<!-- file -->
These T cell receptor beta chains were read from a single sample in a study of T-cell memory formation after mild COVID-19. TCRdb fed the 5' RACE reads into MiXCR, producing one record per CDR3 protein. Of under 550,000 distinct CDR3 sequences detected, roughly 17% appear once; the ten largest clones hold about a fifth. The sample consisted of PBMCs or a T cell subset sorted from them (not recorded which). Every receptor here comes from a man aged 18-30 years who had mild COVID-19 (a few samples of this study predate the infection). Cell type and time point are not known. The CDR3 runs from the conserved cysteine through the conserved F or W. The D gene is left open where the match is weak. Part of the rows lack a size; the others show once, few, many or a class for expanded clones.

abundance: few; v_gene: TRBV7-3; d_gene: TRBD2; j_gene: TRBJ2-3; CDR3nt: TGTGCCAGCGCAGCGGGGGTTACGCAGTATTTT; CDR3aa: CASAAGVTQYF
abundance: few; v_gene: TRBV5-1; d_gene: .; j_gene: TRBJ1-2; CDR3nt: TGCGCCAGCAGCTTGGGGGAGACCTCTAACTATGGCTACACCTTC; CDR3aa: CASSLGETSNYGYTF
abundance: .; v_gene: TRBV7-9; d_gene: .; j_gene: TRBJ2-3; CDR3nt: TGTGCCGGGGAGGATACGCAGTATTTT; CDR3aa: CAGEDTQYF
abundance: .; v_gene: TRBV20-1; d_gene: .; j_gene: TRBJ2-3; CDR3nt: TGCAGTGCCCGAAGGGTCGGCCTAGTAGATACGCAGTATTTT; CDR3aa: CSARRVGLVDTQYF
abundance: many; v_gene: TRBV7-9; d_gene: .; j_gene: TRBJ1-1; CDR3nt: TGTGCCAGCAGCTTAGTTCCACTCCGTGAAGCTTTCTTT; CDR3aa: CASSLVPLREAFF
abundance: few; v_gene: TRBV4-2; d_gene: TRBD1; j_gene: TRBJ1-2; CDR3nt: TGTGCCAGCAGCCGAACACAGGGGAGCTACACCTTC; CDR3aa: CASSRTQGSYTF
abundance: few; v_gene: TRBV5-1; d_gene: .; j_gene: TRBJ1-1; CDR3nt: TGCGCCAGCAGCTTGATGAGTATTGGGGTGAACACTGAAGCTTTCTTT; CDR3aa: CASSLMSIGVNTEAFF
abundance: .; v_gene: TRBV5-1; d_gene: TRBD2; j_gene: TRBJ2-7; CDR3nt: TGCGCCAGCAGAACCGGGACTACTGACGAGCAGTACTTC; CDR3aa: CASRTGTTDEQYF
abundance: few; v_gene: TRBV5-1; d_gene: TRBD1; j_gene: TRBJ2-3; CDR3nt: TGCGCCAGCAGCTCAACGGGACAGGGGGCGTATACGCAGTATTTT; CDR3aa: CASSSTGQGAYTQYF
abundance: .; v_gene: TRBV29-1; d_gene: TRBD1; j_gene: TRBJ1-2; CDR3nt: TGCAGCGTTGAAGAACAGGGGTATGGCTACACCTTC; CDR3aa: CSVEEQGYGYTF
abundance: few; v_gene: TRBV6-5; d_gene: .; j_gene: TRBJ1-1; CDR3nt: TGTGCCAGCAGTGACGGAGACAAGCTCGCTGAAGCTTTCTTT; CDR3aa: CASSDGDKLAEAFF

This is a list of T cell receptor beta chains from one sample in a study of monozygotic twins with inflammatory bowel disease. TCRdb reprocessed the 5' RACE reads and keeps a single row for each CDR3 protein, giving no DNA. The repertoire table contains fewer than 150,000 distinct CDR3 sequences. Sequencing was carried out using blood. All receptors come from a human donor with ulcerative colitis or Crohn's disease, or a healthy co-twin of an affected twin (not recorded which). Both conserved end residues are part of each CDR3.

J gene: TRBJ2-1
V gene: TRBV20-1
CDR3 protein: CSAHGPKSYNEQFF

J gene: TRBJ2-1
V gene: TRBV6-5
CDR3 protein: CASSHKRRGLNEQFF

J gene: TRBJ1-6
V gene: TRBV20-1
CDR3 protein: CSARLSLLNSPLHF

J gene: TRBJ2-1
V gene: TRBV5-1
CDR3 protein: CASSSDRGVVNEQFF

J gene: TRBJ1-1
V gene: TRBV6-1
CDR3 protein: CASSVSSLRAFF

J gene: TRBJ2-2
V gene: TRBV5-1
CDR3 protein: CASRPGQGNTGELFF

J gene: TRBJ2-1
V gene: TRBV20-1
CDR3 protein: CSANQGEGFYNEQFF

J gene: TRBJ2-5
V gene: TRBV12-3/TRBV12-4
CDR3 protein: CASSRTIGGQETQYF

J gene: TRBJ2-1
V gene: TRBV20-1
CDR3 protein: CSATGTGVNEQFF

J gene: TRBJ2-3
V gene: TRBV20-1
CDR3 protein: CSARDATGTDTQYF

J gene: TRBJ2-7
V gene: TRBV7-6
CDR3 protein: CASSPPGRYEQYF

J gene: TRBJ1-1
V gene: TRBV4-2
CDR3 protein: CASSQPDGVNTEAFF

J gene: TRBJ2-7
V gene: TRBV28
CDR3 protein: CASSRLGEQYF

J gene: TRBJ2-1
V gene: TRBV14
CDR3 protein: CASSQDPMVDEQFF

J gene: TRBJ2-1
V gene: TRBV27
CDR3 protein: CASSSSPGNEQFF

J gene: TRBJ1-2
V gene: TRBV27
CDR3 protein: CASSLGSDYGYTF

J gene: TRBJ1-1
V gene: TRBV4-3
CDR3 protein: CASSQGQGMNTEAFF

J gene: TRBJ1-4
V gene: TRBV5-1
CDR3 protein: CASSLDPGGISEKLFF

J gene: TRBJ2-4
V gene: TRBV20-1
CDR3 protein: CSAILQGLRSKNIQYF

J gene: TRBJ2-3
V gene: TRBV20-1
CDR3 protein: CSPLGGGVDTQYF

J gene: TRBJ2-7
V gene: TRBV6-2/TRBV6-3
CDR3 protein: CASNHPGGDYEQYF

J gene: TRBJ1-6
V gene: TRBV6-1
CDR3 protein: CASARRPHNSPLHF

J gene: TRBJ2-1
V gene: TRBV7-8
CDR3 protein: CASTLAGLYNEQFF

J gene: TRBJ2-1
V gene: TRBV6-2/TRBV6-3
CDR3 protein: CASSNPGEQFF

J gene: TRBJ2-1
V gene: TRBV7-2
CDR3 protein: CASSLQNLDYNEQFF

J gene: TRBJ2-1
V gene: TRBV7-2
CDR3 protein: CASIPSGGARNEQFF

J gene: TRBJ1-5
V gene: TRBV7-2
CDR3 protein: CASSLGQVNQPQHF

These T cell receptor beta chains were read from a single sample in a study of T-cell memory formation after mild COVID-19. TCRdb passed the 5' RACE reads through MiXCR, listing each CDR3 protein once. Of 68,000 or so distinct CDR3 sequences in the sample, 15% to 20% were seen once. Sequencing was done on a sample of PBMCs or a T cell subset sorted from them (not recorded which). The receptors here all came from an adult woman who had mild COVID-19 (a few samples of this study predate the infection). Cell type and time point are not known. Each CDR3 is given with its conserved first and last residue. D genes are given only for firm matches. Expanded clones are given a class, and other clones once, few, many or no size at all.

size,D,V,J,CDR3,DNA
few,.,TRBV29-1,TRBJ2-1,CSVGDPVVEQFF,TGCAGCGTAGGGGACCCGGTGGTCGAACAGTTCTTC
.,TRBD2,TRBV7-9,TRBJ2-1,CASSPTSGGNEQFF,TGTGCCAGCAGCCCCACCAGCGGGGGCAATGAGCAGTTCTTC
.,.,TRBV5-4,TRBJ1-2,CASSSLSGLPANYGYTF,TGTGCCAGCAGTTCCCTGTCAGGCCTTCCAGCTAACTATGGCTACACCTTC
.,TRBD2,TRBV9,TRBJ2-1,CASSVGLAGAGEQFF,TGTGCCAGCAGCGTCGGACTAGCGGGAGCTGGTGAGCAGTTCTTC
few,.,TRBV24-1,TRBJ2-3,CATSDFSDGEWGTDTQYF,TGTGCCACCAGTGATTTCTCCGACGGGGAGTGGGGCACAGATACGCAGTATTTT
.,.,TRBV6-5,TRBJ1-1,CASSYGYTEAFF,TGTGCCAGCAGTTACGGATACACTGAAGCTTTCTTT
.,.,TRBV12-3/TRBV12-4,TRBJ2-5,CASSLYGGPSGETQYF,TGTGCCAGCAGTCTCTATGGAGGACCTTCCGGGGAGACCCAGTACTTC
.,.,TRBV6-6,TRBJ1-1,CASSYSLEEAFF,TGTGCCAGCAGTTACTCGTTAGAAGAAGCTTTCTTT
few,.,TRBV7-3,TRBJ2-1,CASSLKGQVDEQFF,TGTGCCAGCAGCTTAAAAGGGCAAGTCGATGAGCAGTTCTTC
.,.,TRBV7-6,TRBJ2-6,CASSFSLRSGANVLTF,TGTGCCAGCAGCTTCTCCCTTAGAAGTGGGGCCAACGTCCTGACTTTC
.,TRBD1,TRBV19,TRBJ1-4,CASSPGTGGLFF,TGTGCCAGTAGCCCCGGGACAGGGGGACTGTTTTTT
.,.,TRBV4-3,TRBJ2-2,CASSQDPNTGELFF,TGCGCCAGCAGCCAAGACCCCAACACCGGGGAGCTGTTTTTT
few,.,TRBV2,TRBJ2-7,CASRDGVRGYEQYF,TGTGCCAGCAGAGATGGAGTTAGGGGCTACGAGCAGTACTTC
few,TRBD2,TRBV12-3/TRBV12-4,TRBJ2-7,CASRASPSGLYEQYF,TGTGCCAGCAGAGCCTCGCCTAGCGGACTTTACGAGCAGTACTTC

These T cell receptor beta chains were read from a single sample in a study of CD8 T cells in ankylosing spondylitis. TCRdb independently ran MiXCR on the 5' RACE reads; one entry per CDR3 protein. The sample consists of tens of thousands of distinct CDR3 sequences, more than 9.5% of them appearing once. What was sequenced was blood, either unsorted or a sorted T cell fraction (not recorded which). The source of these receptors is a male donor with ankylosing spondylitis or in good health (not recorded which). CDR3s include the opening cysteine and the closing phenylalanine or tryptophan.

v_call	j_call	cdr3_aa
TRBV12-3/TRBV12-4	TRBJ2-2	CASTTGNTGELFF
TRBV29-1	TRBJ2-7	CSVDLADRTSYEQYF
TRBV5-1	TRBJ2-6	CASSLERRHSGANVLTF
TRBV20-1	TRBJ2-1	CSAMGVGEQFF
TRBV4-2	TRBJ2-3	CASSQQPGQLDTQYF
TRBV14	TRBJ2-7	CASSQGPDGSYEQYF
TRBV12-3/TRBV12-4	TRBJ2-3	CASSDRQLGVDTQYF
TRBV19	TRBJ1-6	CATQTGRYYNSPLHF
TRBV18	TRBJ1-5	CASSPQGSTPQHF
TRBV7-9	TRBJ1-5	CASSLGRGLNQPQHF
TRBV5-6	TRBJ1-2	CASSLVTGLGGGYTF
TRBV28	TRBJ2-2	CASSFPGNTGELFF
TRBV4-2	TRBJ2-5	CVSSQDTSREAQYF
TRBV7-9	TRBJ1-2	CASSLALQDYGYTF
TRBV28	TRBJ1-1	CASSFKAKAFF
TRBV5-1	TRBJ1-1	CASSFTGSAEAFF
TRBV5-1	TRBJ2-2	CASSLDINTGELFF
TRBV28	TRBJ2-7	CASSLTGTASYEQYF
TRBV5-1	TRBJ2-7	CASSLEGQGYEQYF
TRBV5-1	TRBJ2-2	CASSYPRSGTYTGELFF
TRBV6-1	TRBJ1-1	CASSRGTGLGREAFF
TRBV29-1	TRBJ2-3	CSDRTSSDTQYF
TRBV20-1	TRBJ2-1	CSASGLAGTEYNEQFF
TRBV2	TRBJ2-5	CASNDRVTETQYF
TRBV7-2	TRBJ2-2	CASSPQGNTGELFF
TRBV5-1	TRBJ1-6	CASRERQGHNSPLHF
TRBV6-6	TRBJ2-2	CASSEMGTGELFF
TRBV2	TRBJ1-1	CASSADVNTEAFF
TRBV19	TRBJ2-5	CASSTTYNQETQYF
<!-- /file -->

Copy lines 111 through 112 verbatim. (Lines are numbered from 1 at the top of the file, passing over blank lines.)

These T cell receptor beta chains were read from a single sample in a study of CD8 T cells in ankylosing spondylitis. TCRdb independently ran MiXCR on the 5' RACE reads; one entry per CDR3 protein. The sample consists of tens of thousands of distinct CDR3 sequences, more than 9.5% of them appearing once. What was sequenced was blood, either unsorted or a sorted T cell fraction (not recorded which). The source of these receptors is a male donor with ankylosing spondylitis or in good health (not recorded which). CDR3s include the opening cysteine and the closing phenylalanine or tryptophan.

v_call	j_call	cdr3_aa